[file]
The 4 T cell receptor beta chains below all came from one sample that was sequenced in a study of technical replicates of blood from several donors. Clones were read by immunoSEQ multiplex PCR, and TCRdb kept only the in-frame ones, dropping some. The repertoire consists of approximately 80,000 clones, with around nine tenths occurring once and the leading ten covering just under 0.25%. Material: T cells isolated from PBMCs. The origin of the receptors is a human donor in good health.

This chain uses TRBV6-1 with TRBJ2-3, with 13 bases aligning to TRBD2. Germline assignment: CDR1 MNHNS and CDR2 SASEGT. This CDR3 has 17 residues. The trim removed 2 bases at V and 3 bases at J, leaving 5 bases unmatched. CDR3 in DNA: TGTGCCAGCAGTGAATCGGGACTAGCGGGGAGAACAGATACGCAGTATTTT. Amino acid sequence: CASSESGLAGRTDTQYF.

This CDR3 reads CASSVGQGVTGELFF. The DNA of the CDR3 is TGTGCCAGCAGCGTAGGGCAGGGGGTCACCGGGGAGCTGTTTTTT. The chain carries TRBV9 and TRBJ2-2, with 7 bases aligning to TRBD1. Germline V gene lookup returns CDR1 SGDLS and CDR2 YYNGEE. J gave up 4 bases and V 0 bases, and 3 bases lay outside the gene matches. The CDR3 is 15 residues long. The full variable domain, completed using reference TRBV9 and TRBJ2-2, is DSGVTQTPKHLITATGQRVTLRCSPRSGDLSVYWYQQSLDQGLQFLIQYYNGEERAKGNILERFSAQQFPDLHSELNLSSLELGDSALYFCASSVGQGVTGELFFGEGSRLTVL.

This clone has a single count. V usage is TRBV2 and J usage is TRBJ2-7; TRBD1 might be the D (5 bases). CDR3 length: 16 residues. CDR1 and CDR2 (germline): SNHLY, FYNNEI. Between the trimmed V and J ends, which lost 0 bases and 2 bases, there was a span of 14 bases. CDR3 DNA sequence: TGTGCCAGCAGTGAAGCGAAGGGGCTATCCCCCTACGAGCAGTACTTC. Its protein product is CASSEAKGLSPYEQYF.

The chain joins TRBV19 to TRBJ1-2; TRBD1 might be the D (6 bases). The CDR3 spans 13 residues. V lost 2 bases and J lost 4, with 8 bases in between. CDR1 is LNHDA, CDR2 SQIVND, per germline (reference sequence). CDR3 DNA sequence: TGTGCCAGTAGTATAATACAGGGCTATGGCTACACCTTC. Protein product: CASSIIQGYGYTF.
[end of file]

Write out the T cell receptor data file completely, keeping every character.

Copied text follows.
The 4 T cell receptor beta chains below all came from one sample that was sequenced in a study of technical replicates of blood from several donors. Clones were read by immunoSEQ multiplex PCR, and TCRdb kept only the in-frame ones, dropping some. The repertoire consists of approximately 80,000 clones, with around nine tenths occurring once and the leading ten covering just under 0.25%. Material: T cells isolated from PBMCs. The origin of the receptors is a human donor in good health.

This chain uses TRBV6-1 with TRBJ2-3, with 13 bases aligning to TRBD2. Germline assignment: CDR1 MNHNS and CDR2 SASEGT. This CDR3 has 17 residues. The trim removed 2 bases at V and 3 bases at J, leaving 5 bases unmatched. CDR3 in DNA: TGTGCCAGCAGTGAATCGGGACTAGCGGGGAGAACAGATACGCAGTATTTT. Amino acid sequence: CASSESGLAGRTDTQYF.

This CDR3 reads CASSVGQGVTGELFF. The DNA of the CDR3 is TGTGCCAGCAGCGTAGGGCAGGGGGTCACCGGGGAGCTGTTTTTT. The chain carries TRBV9 and TRBJ2-2, with 7 bases aligning to TRBD1. Germline V gene lookup returns CDR1 SGDLS and CDR2 YYNGEE. J gave up 4 bases and V 0 bases, and 3 bases lay outside the gene matches. The CDR3 is 15 residues long. The full variable domain, completed using reference TRBV9 and TRBJ2-2, is DSGVTQTPKHLITATGQRVTLRCSPRSGDLSVYWYQQSLDQGLQFLIQYYNGEERAKGNILERFSAQQFPDLHSELNLSSLELGDSALYFCASSVGQGVTGELFFGEGSRLTVL.

This clone has a single count. V usage is TRBV2 and J usage is TRBJ2-7; TRBD1 might be the D (5 bases). CDR3 length: 16 residues. CDR1 and CDR2 (germline): SNHLY, FYNNEI. Between the trimmed V and J ends, which lost 0 bases and 2 bases, there was a span of 14 bases. CDR3 DNA sequence: TGTGCCAGCAGTGAAGCGAAGGGGCTATCCCCCTACGAGCAGTACTTC. Its protein product is CASSEAKGLSPYEQYF.

The chain joins TRBV19 to TRBJ1-2; TRBD1 might be the D (6 bases). The CDR3 spans 13 residues. V lost 2 bases and J lost 4, with 8 bases in between. CDR1 is LNHDA, CDR2 SQIVND, per germline (reference sequence). CDR3 DNA sequence: TGTGCCAGTAGTATAATACAGGGCTATGGCTACACCTTC. Protein product: CASSIIQGYGYTF.